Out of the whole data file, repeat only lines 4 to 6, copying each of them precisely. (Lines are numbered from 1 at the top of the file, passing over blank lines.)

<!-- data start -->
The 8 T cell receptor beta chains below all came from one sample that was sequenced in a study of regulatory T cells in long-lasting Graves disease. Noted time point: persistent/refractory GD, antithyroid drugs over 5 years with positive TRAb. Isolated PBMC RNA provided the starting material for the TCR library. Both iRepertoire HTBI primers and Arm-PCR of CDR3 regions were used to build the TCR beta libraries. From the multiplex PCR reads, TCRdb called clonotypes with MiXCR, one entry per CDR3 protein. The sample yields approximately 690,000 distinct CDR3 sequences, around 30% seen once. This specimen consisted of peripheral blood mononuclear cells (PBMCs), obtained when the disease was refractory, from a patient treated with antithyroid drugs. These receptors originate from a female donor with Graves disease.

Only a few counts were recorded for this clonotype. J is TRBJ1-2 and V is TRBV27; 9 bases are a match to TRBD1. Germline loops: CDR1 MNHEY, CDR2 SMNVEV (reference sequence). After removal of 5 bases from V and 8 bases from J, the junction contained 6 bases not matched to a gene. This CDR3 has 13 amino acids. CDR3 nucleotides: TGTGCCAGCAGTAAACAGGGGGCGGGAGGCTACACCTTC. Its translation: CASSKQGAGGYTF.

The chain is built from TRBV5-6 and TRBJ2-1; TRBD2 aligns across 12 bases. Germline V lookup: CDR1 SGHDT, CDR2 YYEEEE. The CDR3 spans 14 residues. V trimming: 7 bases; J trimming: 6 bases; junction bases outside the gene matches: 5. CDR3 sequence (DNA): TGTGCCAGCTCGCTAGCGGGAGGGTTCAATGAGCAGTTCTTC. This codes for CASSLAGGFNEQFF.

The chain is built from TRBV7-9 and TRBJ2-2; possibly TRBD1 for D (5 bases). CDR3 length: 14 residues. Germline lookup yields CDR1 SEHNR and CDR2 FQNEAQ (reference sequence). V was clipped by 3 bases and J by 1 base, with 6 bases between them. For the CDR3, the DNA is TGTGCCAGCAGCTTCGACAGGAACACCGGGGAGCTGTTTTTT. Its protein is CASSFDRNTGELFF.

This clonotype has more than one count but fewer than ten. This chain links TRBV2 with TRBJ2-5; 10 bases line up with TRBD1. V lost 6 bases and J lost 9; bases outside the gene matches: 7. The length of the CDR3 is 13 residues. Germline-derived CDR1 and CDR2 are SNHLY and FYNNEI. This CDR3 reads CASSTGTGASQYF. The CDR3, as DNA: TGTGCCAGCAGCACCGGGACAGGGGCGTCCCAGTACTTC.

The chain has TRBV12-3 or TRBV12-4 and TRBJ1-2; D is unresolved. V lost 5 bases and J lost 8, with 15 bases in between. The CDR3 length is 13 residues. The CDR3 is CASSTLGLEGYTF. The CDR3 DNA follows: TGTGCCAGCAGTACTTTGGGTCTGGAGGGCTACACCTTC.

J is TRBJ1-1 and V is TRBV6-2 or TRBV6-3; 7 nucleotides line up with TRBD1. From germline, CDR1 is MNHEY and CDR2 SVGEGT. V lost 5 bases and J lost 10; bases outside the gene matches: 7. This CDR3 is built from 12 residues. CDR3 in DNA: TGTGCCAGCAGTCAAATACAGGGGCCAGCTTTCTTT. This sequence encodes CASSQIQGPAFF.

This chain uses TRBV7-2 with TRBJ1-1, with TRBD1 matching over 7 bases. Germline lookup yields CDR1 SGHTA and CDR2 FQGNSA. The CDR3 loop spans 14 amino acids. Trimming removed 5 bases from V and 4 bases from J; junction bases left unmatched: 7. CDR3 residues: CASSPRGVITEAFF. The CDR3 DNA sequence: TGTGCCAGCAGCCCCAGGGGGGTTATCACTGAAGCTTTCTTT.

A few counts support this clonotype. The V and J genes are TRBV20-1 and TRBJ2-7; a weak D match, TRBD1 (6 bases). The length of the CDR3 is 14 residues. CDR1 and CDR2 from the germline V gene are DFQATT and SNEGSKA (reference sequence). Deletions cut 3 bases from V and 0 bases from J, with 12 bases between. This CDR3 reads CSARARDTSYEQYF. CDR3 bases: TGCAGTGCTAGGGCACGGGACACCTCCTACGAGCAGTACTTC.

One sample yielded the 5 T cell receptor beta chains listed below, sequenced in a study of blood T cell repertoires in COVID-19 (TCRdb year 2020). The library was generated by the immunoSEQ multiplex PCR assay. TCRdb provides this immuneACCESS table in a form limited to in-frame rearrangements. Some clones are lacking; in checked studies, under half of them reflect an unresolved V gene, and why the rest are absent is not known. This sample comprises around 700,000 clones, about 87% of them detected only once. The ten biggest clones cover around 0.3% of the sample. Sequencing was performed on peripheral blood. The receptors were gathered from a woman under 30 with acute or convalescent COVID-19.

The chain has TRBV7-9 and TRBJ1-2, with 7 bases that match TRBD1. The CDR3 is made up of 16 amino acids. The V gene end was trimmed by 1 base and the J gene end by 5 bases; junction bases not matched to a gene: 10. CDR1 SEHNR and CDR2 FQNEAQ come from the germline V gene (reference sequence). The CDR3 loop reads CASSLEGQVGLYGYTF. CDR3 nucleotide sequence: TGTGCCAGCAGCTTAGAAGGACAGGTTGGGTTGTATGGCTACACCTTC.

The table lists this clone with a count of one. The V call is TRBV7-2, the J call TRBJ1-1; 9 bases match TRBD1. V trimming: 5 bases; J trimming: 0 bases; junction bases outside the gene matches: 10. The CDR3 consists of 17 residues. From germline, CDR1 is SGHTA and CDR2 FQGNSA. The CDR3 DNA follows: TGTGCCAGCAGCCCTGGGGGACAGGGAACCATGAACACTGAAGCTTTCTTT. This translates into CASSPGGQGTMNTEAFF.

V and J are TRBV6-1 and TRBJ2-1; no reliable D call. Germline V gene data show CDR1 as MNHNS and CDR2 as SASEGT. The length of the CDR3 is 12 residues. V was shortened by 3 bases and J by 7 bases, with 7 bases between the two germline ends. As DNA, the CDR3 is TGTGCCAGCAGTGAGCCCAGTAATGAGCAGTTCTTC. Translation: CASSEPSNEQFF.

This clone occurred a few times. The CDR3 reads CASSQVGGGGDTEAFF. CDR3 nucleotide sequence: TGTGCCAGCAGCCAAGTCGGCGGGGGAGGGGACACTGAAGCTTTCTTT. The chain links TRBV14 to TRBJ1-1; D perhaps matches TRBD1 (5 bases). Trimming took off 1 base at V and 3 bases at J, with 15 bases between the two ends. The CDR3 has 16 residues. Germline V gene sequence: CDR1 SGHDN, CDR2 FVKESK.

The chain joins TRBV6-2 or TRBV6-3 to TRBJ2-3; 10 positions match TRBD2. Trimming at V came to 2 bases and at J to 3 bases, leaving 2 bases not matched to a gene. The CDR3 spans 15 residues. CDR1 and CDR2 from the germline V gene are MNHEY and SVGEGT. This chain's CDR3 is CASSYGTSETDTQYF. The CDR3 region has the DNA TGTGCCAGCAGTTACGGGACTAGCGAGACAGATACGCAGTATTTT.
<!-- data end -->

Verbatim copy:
The chain is built from TRBV7-9 and TRBJ2-2; possibly TRBD1 for D (5 bases). CDR3 length: 14 residues. Germline lookup yields CDR1 SEHNR and CDR2 FQNEAQ (reference sequence). V was clipped by 3 bases and J by 1 base, with 6 bases between them. For the CDR3, the DNA is TGTGCCAGCAGCTTCGACAGGAACACCGGGGAGCTGTTTTTT. Its protein is CASSFDRNTGELFF.

This clonotype has more than one count but fewer than ten. This chain links TRBV2 with TRBJ2-5; 10 bases line up with TRBD1. V lost 6 bases and J lost 9; bases outside the gene matches: 7. The length of the CDR3 is 13 residues. Germline-derived CDR1 and CDR2 are SNHLY and FYNNEI. This CDR3 reads CASSTGTGASQYF. The CDR3, as DNA: TGTGCCAGCAGCACCGGGACAGGGGCGTCCCAGTACTTC.

The chain has TRBV12-3 or TRBV12-4 and TRBJ1-2; D is unresolved. V lost 5 bases and J lost 8, with 15 bases in between. The CDR3 length is 13 residues. The CDR3 is CASSTLGLEGYTF. The CDR3 DNA follows: TGTGCCAGCAGTACTTTGGGTCTGGAGGGCTACACCTTC.